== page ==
At this point the yeast should have started frothing in the cup. We’re looking for this sort of effect. If it’s very fresh, it will audibly fizz.


Chuck the yeast in, add as much lukewarm water as you need to get to 275 ml. It’s important that you do this. Don’t skimp on the water. You don’t want a stodgy dough.

Now you mix the lot with a spoon or other implement in the bowl, until the liquids are well absorbed.


Then you move the rough mixture onto a lightly floured surface and knead the dough. I’m not going to tell you how – just remember to push with your palms rather than mix with your fingers. The mixture at this point should be soft but sticky. Knead and add a bit of flour if necessary until it stops sticking to the kneading surface and your hands, but not so much that the dough loses its lightness and elasticity. I cannot over-emphasise this part. It’s the only thing standing between you and champion pizza-making.

At the end, we want a ball like this, which we’ll put back in the bowl to rise in a dark, warm place for an hour or so, or until it has doubled in size.


In the meantime, crack open a can of boiled peeled tomatoes, add a pinch of salt. I pulp the tomatoes with a mixer these days, so it becomes a smooth sauce. You’re only going to need a third or so, use the rest for cooking something else or freeze it to make more pizzas. Cut the garlic cloves quite thinly. Now is also a good time to turn the oven on and pre-heat the hell out of it. Hotter the better.

Once the dough has risen, split it in half. Stretch one half into a disc of the diameter of your largest oven tray using your hands, a rolling pin or gentle persuasion. You don’t need to grease the oven tray, unless it’s one of those deep, thick ones. However, for thin pizza it’s much better to use a thin aluminium tray if you have it. Personally I’ve stopped mucking around with pizza stones altogether.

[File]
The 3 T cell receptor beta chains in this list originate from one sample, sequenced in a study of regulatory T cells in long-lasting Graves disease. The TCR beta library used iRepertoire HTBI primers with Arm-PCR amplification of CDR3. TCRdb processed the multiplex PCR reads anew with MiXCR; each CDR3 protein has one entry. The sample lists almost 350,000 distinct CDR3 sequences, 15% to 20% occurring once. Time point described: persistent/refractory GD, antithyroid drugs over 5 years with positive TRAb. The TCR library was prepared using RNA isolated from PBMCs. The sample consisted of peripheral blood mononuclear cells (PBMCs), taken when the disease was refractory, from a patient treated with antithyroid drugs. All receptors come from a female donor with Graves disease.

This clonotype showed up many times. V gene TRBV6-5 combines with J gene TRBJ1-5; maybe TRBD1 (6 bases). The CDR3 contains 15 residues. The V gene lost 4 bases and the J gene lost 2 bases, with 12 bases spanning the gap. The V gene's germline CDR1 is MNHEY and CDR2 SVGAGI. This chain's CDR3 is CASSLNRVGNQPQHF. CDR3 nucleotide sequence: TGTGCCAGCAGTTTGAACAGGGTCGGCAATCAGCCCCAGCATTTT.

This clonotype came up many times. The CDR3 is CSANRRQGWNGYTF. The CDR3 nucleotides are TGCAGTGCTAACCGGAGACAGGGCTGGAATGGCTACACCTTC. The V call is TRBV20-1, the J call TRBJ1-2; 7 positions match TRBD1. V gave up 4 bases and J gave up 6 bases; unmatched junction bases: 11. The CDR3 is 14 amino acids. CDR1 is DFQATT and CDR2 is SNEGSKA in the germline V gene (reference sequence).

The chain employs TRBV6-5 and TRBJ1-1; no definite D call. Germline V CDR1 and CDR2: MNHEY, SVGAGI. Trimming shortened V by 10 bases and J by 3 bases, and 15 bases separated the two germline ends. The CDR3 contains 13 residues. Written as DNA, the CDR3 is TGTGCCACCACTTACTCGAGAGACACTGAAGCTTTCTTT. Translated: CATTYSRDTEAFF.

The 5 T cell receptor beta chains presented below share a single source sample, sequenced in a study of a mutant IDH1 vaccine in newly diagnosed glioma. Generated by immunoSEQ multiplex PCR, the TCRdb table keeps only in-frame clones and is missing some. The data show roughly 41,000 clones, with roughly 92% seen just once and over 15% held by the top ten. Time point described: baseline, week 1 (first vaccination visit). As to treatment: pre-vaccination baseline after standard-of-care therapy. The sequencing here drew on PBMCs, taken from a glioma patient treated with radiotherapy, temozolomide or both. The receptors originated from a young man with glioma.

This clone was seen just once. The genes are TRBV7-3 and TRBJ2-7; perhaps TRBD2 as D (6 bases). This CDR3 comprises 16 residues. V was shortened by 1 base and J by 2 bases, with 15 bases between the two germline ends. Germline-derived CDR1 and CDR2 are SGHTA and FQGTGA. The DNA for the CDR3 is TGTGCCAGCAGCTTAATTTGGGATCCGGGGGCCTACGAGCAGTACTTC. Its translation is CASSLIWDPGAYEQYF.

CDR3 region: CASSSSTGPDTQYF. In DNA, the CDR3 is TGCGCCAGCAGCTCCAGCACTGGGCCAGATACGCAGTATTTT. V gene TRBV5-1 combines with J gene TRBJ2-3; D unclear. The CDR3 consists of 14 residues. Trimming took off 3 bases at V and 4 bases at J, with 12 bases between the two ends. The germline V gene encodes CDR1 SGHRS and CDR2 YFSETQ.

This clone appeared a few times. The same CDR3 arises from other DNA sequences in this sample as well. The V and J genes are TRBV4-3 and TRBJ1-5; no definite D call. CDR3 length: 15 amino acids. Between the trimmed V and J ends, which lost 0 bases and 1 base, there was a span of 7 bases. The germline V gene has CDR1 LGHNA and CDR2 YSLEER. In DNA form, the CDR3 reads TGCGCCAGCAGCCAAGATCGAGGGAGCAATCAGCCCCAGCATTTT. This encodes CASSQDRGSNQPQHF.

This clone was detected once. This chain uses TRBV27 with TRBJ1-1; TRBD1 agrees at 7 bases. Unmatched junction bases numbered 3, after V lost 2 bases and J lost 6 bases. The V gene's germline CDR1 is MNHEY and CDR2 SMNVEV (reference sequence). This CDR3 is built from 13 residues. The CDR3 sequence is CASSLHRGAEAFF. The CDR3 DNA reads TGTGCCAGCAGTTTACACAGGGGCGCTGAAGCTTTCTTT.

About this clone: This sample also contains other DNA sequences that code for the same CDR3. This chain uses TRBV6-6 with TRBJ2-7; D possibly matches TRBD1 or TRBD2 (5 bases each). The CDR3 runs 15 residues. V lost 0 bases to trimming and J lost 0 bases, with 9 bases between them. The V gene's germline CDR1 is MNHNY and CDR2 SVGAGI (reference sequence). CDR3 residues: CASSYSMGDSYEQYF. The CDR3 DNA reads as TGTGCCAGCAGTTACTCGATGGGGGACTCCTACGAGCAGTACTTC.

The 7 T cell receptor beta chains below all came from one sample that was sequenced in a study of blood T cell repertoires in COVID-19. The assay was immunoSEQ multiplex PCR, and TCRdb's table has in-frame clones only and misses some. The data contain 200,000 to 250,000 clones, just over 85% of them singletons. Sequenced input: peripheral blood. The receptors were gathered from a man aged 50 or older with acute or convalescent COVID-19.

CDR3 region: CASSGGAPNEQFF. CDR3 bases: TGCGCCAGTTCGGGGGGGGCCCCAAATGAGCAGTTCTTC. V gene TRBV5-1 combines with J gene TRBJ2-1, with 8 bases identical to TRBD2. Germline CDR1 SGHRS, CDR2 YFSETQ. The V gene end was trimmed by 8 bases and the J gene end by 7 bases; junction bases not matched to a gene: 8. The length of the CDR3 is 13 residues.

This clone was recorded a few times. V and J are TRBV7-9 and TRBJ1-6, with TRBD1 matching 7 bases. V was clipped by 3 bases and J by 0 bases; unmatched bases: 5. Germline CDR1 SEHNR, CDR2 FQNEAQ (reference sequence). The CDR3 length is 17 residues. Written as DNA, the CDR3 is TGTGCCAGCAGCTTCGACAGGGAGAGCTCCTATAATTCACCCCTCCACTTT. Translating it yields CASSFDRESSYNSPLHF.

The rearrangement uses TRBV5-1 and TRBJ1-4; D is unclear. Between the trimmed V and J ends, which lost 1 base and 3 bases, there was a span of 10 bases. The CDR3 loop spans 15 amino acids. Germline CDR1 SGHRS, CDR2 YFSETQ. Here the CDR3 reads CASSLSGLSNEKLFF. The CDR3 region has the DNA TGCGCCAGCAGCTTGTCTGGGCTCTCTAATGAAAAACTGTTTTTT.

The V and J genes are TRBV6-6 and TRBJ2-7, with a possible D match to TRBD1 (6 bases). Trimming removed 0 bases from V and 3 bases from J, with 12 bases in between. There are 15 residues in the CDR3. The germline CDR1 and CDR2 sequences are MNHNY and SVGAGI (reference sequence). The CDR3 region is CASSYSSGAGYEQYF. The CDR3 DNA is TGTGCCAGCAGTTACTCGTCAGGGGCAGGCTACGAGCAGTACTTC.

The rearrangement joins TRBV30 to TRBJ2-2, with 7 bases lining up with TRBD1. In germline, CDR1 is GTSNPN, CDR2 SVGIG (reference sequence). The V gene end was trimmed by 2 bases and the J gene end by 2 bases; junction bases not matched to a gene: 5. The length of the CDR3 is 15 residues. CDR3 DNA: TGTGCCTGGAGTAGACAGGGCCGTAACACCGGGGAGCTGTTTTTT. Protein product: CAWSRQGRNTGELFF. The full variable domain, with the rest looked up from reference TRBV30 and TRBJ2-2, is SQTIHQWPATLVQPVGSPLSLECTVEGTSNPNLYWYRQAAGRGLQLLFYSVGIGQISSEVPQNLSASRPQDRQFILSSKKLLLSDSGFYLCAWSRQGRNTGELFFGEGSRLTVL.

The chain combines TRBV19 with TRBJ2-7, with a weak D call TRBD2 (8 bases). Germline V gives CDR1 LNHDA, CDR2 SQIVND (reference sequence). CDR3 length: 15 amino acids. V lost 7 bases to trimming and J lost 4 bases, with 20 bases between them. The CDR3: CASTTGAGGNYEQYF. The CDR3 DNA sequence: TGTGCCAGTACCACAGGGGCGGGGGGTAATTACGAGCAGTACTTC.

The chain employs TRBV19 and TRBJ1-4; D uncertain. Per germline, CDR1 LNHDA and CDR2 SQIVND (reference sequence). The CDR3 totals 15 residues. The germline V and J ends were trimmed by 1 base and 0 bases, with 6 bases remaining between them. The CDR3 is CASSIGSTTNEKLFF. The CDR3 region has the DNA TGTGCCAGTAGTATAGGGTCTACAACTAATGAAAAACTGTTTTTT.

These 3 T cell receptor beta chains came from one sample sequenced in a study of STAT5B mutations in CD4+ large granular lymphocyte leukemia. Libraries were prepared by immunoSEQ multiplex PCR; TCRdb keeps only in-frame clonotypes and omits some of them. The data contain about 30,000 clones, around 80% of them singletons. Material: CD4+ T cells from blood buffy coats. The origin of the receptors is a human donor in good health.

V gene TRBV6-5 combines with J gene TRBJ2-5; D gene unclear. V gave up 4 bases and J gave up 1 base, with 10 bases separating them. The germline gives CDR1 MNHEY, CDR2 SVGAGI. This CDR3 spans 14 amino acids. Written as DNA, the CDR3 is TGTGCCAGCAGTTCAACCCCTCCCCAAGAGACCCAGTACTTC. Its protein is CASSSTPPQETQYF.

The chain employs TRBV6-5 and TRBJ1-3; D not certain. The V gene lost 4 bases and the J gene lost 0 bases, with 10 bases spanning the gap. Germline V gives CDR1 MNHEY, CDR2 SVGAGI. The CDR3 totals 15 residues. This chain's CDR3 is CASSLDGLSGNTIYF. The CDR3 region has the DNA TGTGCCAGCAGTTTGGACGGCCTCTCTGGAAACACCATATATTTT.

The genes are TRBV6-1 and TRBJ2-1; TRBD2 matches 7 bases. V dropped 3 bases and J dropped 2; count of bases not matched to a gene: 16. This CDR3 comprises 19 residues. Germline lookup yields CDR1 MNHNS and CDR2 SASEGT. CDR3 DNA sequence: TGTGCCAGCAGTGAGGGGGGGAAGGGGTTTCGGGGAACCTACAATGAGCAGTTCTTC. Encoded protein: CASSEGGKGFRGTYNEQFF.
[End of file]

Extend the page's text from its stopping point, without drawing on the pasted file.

Add the sauce – four, five tablespoons – and spread it on the base. Sprinkle oregano. Lay out the garlic slices. As for the oil, the highly codified rules of authentic Neapolitan pizza demand that you pour it using a copper vessel with a long spout in a spiral motion starting at the centre. A drizzle is sufficient.


Slide it into the oven for as long as it takes. If you have a good oven, it will be as little as 8 to 10 minutes. In a wood-fired oven at the prescribed surface temperature of 430°C it’s supposed to take no longer than 90 seconds. Our kitchen oven is very sluggish, hence the paleness – but you have to take it out when the bottom is done.


This is it: consume. It’s great summer fare, light, tasty, good to take out for walks or throw at vegan friends. Admittedly I buy some of the ingredients in bulk (flour, yeast), but I’ve costed it generously at $1.20. Those impoverished Neapolitan fishermen really knew how to stretch the budget.

Speaking of which, we’re going to use the rest of the dough. (Although it too freezes fine.) I’ve started making thin focaccia again, using the entire surface of the tray for half a dough – as thin as pizza, in other words.

There used to be a place in Piazza delle Erbe in Verona where you could buy excellent pizza by the slice but one of their specialties was focaccia with potatoes and rosemary I've tried to recreate ever since. The ingredients – bear with me here – are potatoes and rosemary.


You slice a medium-to-large potato very thinly. Justine suggested I used the slicing blade of our grater this time, and it worked well. Spread the base as per the previous procedure – you don’t need to grease the tray this time either – lay out the potatoes, sprinkle the rosemary, do the spiral-motion thing with your olive oil. Then add salt. Rock salt is perfect here. In New Zealand this kind of salt still sells for extortionate prices in small spice-style containers, but you can also find it by the bag at human rates. Grind some on top and slide in the oven. It should take even less than the pizza to cook.


This will set you back another dollar or so, is also vegan and highly delicious, though it can take a couple of tries to locate the perfect cooking point.

Let me know how you get on.